The press can’t get enough of Tyrone Hayes, the Berkeley researcher who claims that his studies show that the common herbicide atrazine causes abnormalities in frogs (and by implication, in people as well). Hayes is all over the press while he tours the state legislatures of the Midwest, selling his scare stories.
This is important, because the highly profitable “non-profits” such as the NRDC that want to ban pesticides and other chemicals essential to modern society, see atrazine as their foremost target of opportunity these days. They know that if they can take out a herbicide that has been confirmed safe by every EPA since the agency’s founding as well as Canada, Britain, Australia and the WHO, they can take out any chemical the activists set their sights on.
For some time, the poster child of the anti-pesticide chemophobes has been Mr. Hayes, who has made banning atrazine a personal crusade. When Hayes released another one of his barely documented studies, the press once again lapped it up, with major scare stories running in USAToday, the Washington Post and Des Moines Register, all with nary a mention of EPA’s earlier repudiation of his work.
Now, for the second time, the EPA has publicly called out Hayes on his refusal to share data, as well as for the irreproducibility of his experiments. Will the press still continue to give Tyrone Hayes uncritical, glowing treatment?
Here’s the backstory.
Critics of the good doctor point out that Anne E. Lindsay, then-deputy director of the EPA’s Office of Pesticide Programs, gave Hayes a hard review in testimony before the Minnesota House of Representatives in 2005. Lindsay said that EPA had never seen the results from any independent investigator published in peer-reviewed scientific journals, or the raw data from Hayes’ additional experiments.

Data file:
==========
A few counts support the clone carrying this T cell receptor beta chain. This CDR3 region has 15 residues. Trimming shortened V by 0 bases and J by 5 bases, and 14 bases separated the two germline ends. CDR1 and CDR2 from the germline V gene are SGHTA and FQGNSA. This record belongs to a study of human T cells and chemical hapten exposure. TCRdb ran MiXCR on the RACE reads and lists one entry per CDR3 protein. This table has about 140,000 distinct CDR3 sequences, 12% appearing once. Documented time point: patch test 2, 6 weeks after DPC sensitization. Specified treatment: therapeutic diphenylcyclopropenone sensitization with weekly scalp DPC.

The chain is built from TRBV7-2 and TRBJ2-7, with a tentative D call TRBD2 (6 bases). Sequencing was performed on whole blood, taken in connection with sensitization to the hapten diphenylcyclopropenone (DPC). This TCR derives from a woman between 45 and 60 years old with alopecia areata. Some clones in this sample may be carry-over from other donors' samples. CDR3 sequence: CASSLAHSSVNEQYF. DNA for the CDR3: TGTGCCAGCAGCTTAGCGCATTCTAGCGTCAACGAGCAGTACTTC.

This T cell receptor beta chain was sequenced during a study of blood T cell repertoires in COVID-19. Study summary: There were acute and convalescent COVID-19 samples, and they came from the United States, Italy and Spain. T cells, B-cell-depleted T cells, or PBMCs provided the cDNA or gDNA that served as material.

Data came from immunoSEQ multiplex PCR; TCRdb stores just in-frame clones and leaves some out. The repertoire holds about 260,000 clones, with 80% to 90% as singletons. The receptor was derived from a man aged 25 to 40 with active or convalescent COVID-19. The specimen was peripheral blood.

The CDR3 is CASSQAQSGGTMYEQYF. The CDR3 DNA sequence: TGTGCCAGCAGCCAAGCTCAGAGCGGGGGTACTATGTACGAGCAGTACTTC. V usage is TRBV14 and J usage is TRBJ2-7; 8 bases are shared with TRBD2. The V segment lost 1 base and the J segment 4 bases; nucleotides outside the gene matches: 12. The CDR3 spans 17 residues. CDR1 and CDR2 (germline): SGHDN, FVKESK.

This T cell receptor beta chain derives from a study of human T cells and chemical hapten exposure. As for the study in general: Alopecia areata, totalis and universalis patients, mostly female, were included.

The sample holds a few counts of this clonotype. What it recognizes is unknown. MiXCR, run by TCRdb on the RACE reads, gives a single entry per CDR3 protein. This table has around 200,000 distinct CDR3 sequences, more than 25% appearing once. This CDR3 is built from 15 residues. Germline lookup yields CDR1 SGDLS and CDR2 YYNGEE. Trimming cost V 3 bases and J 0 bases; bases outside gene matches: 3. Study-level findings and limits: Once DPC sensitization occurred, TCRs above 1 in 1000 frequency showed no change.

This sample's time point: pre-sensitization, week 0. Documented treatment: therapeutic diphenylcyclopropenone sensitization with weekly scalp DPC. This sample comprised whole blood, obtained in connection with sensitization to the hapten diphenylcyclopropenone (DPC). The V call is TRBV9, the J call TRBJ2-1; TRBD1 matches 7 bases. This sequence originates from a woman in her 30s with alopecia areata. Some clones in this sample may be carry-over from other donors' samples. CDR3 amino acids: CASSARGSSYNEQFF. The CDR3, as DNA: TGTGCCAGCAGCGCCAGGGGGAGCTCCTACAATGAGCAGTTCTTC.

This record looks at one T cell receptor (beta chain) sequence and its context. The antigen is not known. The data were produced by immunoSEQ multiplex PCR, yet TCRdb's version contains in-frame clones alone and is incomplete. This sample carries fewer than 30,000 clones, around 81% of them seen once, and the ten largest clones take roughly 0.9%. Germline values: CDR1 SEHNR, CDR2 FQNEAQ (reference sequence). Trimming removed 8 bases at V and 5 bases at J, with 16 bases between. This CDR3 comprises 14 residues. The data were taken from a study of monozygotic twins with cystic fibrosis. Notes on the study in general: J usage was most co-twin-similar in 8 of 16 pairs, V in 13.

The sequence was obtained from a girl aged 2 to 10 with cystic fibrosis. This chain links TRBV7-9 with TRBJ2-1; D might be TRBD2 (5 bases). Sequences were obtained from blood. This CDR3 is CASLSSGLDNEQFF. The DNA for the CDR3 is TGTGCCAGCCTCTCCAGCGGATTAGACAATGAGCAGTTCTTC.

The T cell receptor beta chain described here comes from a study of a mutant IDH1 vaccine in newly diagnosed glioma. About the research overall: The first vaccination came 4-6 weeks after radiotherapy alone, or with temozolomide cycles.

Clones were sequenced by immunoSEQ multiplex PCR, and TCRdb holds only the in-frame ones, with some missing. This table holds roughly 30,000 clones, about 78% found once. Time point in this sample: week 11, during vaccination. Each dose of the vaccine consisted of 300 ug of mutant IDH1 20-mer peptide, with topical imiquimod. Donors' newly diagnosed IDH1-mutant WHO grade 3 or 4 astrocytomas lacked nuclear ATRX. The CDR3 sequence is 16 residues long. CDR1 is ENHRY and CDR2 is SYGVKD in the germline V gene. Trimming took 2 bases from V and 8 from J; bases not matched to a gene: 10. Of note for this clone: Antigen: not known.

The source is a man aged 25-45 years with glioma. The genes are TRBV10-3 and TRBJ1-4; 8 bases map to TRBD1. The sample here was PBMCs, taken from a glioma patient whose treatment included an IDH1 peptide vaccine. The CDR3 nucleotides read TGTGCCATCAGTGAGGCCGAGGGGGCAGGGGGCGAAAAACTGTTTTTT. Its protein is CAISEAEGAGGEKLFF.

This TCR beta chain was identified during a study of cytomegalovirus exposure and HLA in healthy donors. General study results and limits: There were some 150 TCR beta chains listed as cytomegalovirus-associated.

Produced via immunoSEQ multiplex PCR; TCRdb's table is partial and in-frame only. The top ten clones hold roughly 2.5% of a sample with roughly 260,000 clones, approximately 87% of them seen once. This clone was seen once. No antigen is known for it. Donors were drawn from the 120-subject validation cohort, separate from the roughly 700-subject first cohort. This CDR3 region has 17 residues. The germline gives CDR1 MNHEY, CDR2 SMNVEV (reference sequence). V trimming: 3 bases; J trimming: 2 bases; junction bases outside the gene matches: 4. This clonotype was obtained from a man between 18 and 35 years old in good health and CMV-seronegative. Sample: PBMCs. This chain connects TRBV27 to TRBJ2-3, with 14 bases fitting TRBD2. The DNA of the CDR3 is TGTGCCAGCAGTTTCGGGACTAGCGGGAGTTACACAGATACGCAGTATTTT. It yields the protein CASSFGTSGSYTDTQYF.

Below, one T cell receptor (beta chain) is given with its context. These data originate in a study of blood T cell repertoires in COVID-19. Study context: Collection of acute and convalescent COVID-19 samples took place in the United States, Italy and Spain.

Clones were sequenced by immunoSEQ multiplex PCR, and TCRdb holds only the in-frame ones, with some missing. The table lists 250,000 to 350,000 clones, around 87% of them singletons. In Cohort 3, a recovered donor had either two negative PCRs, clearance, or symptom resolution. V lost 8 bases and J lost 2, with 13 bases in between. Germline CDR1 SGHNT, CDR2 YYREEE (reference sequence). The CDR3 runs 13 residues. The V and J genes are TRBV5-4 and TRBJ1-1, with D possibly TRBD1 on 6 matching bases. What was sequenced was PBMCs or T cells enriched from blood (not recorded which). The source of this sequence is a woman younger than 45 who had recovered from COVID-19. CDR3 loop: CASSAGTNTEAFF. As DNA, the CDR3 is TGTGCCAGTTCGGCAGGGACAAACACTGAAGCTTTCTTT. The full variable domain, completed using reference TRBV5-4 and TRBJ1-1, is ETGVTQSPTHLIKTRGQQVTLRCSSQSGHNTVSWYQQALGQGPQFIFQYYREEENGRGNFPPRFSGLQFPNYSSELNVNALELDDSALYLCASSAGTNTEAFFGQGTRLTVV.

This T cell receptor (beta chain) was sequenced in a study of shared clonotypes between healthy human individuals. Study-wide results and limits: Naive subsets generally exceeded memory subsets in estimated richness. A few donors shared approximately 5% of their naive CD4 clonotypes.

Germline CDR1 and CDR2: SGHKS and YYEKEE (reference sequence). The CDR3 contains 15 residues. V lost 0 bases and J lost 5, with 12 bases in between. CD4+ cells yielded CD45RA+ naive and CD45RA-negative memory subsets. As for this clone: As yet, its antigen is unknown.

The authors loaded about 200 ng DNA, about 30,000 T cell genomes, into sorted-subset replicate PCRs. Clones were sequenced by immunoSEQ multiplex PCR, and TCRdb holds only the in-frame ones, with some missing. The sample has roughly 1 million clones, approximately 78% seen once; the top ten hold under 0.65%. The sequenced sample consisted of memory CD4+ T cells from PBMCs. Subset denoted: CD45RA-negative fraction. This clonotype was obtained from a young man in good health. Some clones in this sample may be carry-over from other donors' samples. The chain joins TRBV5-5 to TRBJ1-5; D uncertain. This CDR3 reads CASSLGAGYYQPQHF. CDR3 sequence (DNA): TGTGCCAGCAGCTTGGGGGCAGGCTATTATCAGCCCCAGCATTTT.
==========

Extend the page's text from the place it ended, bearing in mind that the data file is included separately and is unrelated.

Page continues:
In a slick, costly propaganda paper recently put out by anti-pesticide activists, PANNA, Dr. Hayes sets out to refute Lindsay’s 2005 testimony by pointing to a 2002 letter from EPA’s Tom Steeger praising him for sharing raw data. Hayes would have us believe that EPA’s stance toward him remained unwavering in the interim (our confidence is not increased by the fact that Hayes misspells Lindsay’s name).
Now, in a remarkably candid response to a letter to Illinois state representative Dave Winters, EPA once again sets the record straight. Once again, Hayes comes out looking like a scientist who is afraid to divulge his data.
Rep. Winters had asked if EPA had received “a complete, transparent set of raw data which could be interpreted and analyzed by the EPA and used in generating a full evaluation of his work.” Rep. Winters also asked “whether EPA was in agreement with Dr. Hayes’ findings.”
Donald Brady, Director of the Environmental Fate and Effects Division (and, incidentally, Steeger’s boss), gave forthright answers.
He first took on the question of whether Hayes was sharing his data. “I regret,” he writes, “that the EPA science staff in the Office of Pesticide Programs’ EFED could not properly account for the sample sizes and study design reportedly used by the Berkeley researchers. As a result, we were unable to complete any independent analysis to support the study’s conclusions.”
In science speak, that’s a hard “no.” Hayes did not share his data.
What about Rep. Winter’s second question: Was EPA in agreement with Hayes’ findings?
Brady first repeated Lindsay’s testimony, noting that EPA reviewed Hayes’ study (as well as 16 other studies) and concluded in a 2003 white paper that due to the limitations in each study, “no reliable determination of cause-effect or concentration-response relationship could be established between atrazine and reported effects in amphibians.”
Brady went on to note that in 2007, EPA presented another white paper “and concluded that it was reasonable to reject the hypothesis formulated in 2003 that atrazine exposure can affect gonadal development.”
In plain English, Hayes is wrong and won’t share his data.
Of course, Tyrone Hayes could put all this to rest. All his has to do is post his raw data on his website.
He could also divulge who is funding his studies and paying for his costly whirlwind tours of the Midwest.